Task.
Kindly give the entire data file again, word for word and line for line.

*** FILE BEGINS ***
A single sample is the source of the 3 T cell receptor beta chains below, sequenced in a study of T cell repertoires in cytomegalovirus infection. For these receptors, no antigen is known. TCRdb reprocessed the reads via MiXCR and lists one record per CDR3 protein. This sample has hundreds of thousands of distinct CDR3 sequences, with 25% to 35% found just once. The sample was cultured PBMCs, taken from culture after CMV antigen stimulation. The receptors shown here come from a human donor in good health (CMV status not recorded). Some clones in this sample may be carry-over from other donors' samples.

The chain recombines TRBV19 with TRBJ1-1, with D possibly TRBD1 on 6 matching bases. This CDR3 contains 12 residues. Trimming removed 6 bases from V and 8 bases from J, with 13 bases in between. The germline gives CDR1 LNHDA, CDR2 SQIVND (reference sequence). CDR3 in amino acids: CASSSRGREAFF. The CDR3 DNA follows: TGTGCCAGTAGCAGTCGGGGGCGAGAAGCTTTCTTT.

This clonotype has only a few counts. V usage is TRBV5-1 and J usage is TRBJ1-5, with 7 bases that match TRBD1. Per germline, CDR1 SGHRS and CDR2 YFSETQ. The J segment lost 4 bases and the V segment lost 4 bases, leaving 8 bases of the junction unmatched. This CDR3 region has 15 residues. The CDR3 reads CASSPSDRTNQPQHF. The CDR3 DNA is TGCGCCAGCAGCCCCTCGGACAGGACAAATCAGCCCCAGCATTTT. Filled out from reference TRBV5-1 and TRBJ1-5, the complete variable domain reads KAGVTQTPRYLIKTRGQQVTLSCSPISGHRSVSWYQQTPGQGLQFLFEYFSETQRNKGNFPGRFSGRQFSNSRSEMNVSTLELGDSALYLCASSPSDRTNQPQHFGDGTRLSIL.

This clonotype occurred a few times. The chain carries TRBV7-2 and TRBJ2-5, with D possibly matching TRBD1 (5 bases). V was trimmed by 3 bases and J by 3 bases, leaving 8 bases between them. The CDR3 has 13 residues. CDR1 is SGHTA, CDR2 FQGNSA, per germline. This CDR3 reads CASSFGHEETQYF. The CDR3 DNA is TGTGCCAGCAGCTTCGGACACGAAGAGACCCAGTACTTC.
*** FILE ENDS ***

A single sample is the source of the 3 T cell receptor beta chains below, sequenced in a study of T cell repertoires in cytomegalovirus infection. For these receptors, no antigen is known. TCRdb reprocessed the reads via MiXCR and lists one record per CDR3 protein. This sample has hundreds of thousands of distinct CDR3 sequences, with 25% to 35% found just once. The sample was cultured PBMCs, taken from culture after CMV antigen stimulation. The receptors shown here come from a human donor in good health (CMV status not recorded). Some clones in this sample may be carry-over from other donors' samples.

The chain recombines TRBV19 with TRBJ1-1, with D possibly TRBD1 on 6 matching bases. This CDR3 contains 12 residues. Trimming removed 6 bases from V and 8 bases from J, with 13 bases in between. The germline gives CDR1 LNHDA, CDR2 SQIVND (reference sequence). CDR3 in amino acids: CASSSRGREAFF. The CDR3 DNA follows: TGTGCCAGTAGCAGTCGGGGGCGAGAAGCTTTCTTT.

This clonotype has only a few counts. V usage is TRBV5-1 and J usage is TRBJ1-5, with 7 bases that match TRBD1. Per germline, CDR1 SGHRS and CDR2 YFSETQ. The J segment lost 4 bases and the V segment lost 4 bases, leaving 8 bases of the junction unmatched. This CDR3 region has 15 residues. The CDR3 reads CASSPSDRTNQPQHF. The CDR3 DNA is TGCGCCAGCAGCCCCTCGGACAGGACAAATCAGCCCCAGCATTTT. Filled out from reference TRBV5-1 and TRBJ1-5, the complete variable domain reads KAGVTQTPRYLIKTRGQQVTLSCSPISGHRSVSWYQQTPGQGLQFLFEYFSETQRNKGNFPGRFSGRQFSNSRSEMNVSTLELGDSALYLCASSPSDRTNQPQHFGDGTRLSIL.

This clonotype occurred a few times. The chain carries TRBV7-2 and TRBJ2-5, with D possibly matching TRBD1 (5 bases). V was trimmed by 3 bases and J by 3 bases, leaving 8 bases between them. The CDR3 has 13 residues. CDR1 is SGHTA, CDR2 FQGNSA, per germline. This CDR3 reads CASSFGHEETQYF. The CDR3 DNA is TGTGCCAGCAGCTTCGGACACGAAGAGACCCAGTACTTC.